Super Motherload was a hit indie game on the PS4. It was a different kind of exploration game with a hefty amount of challenge. The port to the PC has been made and the verdict is in. This game still rocks. People who do not have a PS4 to play this game but instead spent their fortune on a PC now have something new to enjoy (or gather the infamous Steam Library E-Dust). With my very personal opinions aside on how great this game is, my professional viewpoint says this game is worth getting.
You play as a contractor that is tasked with digging precious minerals from underground for a mega-corporation with a secret to hide. You are not the first person to venture into these pars. You will begin to receive odd transmissions from scientists that tell you to turn back and leave etc. Then there is a mutant sending you transmissions to ignore the pleas. As you progress further, everything gets more peculiar. Upon reaching the end, you learn the truth...or do you?
This is a game that has an odd way of portraying a story, mainly because it tries to tell you that there is not one. You are lead to believe that your goal is to use gather minerals and make money to upgrade your rig. Eventually the game eases you into a state of curiosity where you hardly care about the minerals and care about getting to the end. This is made evident by the increasing numbers of rare ore deposits. It is a creative way to keep the player going and to change the way they play the game.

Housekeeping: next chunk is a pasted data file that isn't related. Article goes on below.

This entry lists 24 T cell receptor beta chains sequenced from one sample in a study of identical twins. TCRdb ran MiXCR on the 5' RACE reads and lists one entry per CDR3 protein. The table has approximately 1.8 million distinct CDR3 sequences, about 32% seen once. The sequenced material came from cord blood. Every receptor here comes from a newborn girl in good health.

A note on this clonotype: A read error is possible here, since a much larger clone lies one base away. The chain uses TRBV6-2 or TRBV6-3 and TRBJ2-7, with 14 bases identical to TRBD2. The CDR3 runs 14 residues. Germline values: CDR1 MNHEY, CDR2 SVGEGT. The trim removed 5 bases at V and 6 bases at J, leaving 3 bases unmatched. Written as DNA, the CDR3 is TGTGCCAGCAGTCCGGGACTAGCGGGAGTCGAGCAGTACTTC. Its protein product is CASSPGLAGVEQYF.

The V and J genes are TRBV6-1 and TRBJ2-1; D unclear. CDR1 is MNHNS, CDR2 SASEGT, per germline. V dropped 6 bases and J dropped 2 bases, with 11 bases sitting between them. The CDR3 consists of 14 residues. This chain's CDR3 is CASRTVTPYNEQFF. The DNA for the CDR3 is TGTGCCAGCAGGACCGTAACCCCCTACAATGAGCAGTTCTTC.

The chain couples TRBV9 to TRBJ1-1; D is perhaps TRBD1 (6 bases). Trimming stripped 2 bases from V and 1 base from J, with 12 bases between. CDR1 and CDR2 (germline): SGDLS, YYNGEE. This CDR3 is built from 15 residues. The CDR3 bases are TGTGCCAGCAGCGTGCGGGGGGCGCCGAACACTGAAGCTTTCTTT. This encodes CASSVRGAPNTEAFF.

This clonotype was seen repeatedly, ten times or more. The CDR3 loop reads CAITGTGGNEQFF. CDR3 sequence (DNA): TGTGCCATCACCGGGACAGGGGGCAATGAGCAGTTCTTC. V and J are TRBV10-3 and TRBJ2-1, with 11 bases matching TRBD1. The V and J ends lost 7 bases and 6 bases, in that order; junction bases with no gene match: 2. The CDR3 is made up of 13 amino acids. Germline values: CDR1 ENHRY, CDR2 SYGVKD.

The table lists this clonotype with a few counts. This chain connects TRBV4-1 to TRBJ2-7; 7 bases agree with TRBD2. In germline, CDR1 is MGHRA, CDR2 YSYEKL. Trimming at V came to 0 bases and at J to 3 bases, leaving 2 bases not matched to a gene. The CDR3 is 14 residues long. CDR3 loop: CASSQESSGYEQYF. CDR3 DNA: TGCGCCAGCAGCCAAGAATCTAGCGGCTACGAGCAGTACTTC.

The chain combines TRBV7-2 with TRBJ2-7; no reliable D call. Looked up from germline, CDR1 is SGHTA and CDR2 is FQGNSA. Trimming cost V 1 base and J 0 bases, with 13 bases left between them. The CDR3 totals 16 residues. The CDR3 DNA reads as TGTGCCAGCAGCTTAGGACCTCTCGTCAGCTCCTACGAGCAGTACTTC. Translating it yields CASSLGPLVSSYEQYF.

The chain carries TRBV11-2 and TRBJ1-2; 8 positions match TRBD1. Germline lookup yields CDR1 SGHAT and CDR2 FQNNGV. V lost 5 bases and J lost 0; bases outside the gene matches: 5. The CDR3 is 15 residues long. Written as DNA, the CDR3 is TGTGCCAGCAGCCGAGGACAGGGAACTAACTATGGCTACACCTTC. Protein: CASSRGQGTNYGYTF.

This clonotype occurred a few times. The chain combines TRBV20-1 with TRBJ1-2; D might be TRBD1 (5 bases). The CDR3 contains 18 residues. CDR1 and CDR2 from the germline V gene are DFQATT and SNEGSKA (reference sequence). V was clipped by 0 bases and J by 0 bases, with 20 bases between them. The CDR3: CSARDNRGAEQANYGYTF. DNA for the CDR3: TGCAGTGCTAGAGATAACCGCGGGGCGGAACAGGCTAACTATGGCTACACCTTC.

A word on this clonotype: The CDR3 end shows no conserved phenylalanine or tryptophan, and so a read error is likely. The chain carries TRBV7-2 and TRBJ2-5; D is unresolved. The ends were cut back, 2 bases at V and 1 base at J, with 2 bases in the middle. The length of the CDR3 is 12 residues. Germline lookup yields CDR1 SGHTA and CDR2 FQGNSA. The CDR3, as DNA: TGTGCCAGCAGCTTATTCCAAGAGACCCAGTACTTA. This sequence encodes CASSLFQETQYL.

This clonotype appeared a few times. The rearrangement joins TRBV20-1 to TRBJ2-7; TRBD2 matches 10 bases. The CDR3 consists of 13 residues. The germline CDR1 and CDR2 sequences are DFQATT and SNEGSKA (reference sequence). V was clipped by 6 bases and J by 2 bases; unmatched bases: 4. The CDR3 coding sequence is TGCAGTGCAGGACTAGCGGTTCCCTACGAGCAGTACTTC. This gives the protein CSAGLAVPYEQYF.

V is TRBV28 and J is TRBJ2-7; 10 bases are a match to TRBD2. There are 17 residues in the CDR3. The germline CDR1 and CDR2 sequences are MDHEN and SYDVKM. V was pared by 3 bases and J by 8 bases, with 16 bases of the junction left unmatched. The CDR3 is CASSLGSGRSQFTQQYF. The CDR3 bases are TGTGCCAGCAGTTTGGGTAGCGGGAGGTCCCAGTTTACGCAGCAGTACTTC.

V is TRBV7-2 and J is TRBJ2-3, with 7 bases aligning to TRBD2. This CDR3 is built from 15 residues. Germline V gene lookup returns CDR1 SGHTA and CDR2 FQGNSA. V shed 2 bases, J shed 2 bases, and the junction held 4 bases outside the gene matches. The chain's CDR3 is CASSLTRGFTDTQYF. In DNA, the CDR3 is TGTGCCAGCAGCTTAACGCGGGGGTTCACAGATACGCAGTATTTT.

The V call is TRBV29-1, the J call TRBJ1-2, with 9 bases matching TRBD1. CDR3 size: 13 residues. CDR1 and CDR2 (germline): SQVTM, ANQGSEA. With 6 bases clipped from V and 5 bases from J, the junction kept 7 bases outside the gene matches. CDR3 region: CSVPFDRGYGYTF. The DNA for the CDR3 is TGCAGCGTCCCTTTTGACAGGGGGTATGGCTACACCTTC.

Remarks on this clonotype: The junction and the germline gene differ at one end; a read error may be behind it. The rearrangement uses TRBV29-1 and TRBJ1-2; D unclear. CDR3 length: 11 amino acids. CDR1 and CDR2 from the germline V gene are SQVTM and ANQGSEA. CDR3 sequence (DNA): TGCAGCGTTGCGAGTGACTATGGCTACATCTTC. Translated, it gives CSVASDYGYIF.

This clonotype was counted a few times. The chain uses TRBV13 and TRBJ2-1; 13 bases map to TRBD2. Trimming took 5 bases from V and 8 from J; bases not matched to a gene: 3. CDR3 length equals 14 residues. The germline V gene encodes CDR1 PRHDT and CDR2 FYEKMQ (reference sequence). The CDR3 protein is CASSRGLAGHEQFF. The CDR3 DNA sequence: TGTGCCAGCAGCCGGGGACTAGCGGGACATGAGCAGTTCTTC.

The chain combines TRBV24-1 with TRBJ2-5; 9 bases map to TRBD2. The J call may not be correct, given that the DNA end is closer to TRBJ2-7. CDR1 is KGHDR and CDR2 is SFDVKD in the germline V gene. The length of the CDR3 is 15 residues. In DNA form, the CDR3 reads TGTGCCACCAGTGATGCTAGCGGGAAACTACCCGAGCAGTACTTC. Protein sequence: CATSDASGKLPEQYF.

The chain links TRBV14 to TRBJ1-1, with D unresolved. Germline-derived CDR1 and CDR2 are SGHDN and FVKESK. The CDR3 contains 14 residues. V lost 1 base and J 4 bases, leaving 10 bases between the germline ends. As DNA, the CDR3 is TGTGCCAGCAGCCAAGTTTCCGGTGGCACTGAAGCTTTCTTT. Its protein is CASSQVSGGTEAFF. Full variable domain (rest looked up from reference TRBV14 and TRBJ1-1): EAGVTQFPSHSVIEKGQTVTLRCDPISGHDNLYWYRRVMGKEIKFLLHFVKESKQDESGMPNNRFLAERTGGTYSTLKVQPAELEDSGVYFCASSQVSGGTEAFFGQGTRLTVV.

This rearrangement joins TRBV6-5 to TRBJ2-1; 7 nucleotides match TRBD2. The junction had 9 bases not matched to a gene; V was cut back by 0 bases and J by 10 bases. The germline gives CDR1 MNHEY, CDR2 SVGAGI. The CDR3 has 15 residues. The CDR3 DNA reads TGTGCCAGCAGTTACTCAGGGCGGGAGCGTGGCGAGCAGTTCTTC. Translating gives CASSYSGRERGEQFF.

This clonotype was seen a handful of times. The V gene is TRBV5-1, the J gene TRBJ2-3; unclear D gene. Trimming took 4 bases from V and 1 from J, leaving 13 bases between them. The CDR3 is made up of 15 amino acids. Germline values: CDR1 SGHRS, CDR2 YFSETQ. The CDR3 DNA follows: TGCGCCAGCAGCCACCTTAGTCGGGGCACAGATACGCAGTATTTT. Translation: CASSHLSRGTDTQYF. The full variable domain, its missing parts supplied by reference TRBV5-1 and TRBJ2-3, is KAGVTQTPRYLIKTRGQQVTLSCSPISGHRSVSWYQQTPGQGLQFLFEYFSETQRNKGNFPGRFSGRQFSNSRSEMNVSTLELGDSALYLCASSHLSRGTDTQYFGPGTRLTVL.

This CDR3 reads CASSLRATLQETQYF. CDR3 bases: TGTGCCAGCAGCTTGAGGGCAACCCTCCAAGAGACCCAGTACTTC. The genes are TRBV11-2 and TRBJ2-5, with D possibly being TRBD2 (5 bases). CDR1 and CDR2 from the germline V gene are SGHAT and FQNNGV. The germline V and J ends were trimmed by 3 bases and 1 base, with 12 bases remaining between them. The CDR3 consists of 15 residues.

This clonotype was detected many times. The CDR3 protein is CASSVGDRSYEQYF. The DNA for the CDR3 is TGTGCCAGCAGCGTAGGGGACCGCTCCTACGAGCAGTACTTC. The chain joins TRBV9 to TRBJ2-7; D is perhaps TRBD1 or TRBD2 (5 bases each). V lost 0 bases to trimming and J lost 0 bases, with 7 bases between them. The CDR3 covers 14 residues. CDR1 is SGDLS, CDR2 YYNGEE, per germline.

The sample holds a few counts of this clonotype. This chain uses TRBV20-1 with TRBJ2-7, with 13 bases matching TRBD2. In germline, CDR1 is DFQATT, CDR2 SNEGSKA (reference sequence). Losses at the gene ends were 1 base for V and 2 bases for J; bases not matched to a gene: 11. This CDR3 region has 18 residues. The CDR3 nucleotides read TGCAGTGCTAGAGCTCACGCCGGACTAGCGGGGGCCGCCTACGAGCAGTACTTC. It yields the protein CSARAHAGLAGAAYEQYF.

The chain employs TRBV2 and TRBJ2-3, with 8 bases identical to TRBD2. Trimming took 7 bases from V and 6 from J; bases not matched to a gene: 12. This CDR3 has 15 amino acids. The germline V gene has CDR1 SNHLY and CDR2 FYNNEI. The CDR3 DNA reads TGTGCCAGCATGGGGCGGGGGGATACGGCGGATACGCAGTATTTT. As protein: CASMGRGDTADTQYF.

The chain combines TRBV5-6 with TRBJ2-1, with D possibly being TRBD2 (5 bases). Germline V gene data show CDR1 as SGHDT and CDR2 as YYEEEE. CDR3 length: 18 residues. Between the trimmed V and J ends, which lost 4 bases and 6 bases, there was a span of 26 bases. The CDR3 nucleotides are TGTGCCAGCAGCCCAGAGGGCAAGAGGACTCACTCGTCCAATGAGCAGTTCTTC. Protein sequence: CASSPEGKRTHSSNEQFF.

The gameplay is rather simple, while the developers prefer you use a controller, you can use the keyboard with ease once you remap the keybindings to something more feasible than the arrows keys (wasd/qe/spacebar). I got used to the flow of Super Motherload rather fast after I sat down and had a gaming session with it. You mine out minerals, fill your cargo, go to the surface, earn money, refuel, rinse repeat. That is until you find the underground bases of Alpha, Beta, Delta etc. You spend your money on repairs, fuel and upgrades. Every pilot has 55 upgrades to purchase and they obviously increase in cost the more you upgrade.
Some are more important than others, like tank size for fuel and cargo size. Others you can make do with like drill speed and rotor speed. While the prices look to be daunting ( 1 million for the final upgrades) it is not all that bad when you get later into the game where you have diamonds and gems everywhere to make items that give you 30k per unit. The game has an interesting way of pacing because you will be in the zone, collecting a bunch of minerals, then your cargo is full. The feeling of frustration is strong within this game when it happens. The same goes for your fuel when your tank gets low.
Playing Co-Op is also fun but it is only local, so PC people may have some trouble with that, unless you built your own Steam machine. This is certainly a couch multiplayer game that up to four people can play at the same time. The music is nice and the art style has a retro comic book feeling to it. You can unlock characters as you play through the game although I am not sure what they do apart from each other.
Super Motherload offers a sense of mixed challenges from having to scrounge together enough money for that cargo upgrade to trying not to use explosives to blow up important items. There is a lot of replay value to this game and I highly recommend this game to people. It worked great on PS4, and it works great on PC. You can pick the game up on Steam now. I give Super Motherload a 10/10.